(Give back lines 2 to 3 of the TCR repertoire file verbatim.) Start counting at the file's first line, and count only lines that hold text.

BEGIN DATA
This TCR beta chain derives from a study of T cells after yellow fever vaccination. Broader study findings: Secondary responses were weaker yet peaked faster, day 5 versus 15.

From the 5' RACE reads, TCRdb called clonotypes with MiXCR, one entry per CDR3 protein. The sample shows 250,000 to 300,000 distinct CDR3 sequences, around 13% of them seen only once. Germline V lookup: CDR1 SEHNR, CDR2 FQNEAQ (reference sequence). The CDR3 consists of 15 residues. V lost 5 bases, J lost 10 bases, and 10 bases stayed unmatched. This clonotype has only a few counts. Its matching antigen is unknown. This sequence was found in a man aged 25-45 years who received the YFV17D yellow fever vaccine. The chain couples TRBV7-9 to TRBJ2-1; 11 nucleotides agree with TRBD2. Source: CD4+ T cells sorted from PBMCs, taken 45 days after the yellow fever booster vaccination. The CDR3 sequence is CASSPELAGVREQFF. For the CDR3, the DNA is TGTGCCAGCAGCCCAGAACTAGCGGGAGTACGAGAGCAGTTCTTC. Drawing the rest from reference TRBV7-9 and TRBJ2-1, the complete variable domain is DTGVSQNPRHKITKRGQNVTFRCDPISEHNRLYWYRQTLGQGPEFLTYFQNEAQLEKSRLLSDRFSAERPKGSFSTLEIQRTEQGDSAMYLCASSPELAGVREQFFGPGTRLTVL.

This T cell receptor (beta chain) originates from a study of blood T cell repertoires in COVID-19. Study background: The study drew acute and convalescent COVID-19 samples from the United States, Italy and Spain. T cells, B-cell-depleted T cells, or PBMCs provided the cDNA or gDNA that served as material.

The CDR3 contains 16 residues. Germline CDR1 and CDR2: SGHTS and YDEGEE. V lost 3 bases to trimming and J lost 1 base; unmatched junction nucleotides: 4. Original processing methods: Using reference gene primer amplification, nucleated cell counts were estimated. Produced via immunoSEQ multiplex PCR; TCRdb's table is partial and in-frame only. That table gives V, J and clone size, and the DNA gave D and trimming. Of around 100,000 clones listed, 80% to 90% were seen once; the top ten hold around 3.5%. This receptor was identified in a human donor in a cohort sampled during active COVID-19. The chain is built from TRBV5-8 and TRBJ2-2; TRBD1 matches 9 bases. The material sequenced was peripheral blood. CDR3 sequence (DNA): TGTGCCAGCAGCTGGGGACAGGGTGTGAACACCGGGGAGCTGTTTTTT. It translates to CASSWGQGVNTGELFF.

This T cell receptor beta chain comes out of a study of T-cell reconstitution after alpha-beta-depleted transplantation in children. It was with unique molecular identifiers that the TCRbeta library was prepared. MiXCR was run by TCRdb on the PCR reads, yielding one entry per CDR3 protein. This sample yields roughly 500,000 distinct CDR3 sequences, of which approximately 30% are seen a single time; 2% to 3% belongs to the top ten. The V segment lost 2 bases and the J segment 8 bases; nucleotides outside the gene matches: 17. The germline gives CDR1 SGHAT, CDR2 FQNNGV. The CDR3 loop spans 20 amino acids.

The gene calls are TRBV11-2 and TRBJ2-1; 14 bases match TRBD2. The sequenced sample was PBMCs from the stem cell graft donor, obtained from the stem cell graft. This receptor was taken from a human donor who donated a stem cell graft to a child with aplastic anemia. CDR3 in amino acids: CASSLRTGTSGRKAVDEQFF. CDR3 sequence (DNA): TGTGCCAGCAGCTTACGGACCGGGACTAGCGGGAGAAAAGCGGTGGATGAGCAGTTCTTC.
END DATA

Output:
From the 5' RACE reads, TCRdb called clonotypes with MiXCR, one entry per CDR3 protein. The sample shows 250,000 to 300,000 distinct CDR3 sequences, around 13% of them seen only once. Germline V lookup: CDR1 SEHNR, CDR2 FQNEAQ (reference sequence). The CDR3 consists of 15 residues. V lost 5 bases, J lost 10 bases, and 10 bases stayed unmatched. This clonotype has only a few counts. Its matching antigen is unknown. This sequence was found in a man aged 25-45 years who received the YFV17D yellow fever vaccine. The chain couples TRBV7-9 to TRBJ2-1; 11 nucleotides agree with TRBD2. Source: CD4+ T cells sorted from PBMCs, taken 45 days after the yellow fever booster vaccination. The CDR3 sequence is CASSPELAGVREQFF. For the CDR3, the DNA is TGTGCCAGCAGCCCAGAACTAGCGGGAGTACGAGAGCAGTTCTTC. Drawing the rest from reference TRBV7-9 and TRBJ2-1, the complete variable domain is DTGVSQNPRHKITKRGQNVTFRCDPISEHNRLYWYRQTLGQGPEFLTYFQNEAQLEKSRLLSDRFSAERPKGSFSTLEIQRTEQGDSAMYLCASSPELAGVREQFFGPGTRLTVL.

This T cell receptor (beta chain) originates from a study of blood T cell repertoires in COVID-19. Study background: The study drew acute and convalescent COVID-19 samples from the United States, Italy and Spain. T cells, B-cell-depleted T cells, or PBMCs provided the cDNA or gDNA that served as material.